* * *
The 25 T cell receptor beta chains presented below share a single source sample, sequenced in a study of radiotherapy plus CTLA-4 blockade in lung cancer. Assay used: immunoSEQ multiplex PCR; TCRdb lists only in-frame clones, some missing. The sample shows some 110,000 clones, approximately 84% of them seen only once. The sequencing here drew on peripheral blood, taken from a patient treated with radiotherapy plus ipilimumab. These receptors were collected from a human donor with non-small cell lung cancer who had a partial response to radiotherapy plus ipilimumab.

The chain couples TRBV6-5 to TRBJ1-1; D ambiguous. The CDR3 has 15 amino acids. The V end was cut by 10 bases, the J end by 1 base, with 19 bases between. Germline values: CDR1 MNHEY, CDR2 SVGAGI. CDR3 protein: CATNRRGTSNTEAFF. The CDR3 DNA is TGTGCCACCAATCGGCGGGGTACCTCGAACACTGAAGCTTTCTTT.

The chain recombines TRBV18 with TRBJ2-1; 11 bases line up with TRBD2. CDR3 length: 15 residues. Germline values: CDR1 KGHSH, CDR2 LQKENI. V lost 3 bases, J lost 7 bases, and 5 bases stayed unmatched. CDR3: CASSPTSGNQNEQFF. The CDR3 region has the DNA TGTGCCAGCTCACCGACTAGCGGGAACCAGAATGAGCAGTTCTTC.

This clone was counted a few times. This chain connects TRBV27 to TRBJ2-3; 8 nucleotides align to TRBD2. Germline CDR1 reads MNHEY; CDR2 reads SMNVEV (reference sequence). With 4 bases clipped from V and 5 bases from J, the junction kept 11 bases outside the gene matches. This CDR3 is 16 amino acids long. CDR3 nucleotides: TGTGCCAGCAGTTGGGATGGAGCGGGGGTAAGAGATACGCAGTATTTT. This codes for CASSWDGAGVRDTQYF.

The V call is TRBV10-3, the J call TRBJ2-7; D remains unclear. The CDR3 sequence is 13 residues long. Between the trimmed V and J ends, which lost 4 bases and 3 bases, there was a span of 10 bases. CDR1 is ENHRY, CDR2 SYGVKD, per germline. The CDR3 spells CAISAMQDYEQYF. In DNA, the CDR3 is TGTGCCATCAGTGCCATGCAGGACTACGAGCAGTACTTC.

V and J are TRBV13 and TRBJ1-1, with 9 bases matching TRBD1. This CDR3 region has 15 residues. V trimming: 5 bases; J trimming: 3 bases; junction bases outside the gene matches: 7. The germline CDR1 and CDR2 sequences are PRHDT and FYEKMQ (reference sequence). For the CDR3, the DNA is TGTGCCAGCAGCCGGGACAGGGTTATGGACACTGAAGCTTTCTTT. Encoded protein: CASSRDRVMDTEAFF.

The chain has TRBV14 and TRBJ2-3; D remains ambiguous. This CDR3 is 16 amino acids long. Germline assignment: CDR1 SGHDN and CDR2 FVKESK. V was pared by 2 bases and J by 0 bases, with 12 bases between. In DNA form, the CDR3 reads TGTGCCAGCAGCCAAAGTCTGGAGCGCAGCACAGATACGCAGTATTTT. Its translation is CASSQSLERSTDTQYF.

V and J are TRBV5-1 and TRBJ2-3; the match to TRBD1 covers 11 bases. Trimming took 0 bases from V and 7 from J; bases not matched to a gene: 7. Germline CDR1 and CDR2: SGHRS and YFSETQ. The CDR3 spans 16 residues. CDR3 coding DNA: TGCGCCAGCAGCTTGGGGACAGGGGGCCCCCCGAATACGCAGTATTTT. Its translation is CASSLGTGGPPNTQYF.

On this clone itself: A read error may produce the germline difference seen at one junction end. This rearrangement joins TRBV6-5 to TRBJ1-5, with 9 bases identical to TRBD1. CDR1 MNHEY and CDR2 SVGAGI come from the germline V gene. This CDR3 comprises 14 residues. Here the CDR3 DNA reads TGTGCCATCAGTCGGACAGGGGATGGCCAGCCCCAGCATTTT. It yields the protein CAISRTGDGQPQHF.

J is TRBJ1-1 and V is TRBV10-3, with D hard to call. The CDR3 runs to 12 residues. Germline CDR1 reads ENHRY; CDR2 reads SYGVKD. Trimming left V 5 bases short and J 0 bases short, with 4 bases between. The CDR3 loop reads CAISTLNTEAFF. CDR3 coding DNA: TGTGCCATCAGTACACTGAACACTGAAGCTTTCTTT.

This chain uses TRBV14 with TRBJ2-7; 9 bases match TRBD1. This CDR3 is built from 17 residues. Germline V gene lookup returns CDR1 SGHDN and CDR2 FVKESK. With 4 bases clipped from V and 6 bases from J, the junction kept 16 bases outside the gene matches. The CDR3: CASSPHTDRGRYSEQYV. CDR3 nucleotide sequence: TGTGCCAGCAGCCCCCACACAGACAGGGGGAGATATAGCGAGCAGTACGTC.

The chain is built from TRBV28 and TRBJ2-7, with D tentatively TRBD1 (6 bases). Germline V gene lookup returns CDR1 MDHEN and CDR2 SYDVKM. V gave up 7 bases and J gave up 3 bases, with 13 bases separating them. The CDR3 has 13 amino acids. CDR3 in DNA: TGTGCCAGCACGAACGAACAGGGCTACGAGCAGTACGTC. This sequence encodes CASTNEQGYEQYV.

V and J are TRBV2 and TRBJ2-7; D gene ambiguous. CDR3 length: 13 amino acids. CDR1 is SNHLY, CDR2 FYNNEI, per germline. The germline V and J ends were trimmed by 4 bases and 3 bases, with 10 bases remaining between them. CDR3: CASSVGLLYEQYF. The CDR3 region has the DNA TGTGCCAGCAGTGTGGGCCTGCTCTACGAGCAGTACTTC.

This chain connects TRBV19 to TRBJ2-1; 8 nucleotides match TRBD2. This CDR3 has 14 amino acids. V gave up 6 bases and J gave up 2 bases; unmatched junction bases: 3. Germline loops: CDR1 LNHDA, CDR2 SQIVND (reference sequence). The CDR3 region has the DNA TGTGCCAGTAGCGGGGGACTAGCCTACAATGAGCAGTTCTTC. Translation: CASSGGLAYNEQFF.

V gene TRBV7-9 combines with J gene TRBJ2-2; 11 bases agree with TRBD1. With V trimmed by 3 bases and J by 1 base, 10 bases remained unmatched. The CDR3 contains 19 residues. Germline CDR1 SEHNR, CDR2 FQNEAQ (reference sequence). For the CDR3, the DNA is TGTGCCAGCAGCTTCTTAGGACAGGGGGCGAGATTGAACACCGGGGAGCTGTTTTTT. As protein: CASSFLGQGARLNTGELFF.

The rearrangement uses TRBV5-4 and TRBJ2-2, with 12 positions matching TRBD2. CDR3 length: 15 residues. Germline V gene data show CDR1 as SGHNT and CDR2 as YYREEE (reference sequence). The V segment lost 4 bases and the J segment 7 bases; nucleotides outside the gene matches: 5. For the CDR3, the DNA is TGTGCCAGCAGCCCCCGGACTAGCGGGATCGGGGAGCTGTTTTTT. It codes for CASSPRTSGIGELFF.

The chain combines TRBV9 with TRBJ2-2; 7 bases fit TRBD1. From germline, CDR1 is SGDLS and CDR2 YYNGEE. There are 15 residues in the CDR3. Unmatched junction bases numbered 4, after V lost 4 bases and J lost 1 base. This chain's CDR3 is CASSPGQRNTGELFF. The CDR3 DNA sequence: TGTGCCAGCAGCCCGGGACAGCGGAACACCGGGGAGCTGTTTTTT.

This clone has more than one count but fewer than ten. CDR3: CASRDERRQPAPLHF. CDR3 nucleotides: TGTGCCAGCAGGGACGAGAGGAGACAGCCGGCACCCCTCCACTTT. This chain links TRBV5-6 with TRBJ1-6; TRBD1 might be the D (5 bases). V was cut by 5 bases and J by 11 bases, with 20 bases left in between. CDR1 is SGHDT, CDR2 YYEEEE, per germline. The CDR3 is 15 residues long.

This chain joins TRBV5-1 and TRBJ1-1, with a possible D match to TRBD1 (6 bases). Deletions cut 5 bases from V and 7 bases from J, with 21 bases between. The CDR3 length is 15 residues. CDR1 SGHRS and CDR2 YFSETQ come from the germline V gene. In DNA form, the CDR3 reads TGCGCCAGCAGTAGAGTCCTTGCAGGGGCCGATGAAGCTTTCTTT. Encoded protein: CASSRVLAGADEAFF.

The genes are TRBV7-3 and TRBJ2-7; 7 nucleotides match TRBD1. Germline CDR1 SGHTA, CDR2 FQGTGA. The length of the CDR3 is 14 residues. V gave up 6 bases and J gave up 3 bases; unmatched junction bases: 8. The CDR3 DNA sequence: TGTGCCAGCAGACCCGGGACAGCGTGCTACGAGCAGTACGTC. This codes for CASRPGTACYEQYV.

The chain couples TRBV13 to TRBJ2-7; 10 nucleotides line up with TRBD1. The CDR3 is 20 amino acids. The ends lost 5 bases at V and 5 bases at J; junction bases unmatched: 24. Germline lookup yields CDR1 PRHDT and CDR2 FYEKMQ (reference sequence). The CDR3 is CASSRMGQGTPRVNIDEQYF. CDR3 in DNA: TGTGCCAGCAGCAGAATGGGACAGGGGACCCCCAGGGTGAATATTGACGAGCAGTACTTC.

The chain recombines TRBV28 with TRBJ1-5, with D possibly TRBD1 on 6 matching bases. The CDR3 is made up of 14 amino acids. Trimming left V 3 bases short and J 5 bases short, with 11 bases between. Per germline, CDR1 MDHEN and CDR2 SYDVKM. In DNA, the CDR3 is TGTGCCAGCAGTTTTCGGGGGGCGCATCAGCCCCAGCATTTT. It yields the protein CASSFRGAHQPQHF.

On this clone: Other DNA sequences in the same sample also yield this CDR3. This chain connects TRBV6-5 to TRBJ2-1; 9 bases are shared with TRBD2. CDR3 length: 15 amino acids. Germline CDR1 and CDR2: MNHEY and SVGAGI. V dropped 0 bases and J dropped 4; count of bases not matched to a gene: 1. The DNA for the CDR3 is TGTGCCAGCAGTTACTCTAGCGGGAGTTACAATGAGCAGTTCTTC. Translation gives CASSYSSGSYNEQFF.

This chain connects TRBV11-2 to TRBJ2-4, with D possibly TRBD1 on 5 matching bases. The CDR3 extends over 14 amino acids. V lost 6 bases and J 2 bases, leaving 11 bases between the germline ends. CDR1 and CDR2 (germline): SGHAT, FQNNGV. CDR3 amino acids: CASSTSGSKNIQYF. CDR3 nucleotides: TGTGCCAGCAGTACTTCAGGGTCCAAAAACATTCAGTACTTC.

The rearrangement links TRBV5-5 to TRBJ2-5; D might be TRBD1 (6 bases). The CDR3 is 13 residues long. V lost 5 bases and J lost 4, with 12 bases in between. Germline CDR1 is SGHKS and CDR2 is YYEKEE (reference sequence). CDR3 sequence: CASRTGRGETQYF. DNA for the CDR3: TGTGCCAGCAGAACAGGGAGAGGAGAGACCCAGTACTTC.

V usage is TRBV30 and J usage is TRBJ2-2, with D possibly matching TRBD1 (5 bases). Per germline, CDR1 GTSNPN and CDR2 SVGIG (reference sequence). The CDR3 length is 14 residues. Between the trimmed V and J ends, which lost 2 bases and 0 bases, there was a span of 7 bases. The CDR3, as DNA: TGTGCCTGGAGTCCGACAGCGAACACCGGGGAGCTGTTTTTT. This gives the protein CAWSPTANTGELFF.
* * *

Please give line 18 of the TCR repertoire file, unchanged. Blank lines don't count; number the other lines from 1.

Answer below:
This clone has more than one count but fewer than ten. CDR3: CASRDERRQPAPLHF. CDR3 nucleotides: TGTGCCAGCAGGGACGAGAGGAGACAGCCGGCACCCCTCCACTTT. This chain links TRBV5-6 with TRBJ1-6; TRBD1 might be the D (5 bases). V was cut by 5 bases and J by 11 bases, with 20 bases left in between. CDR1 is SGHDT, CDR2 YYEEEE, per germline. The CDR3 is 15 residues long.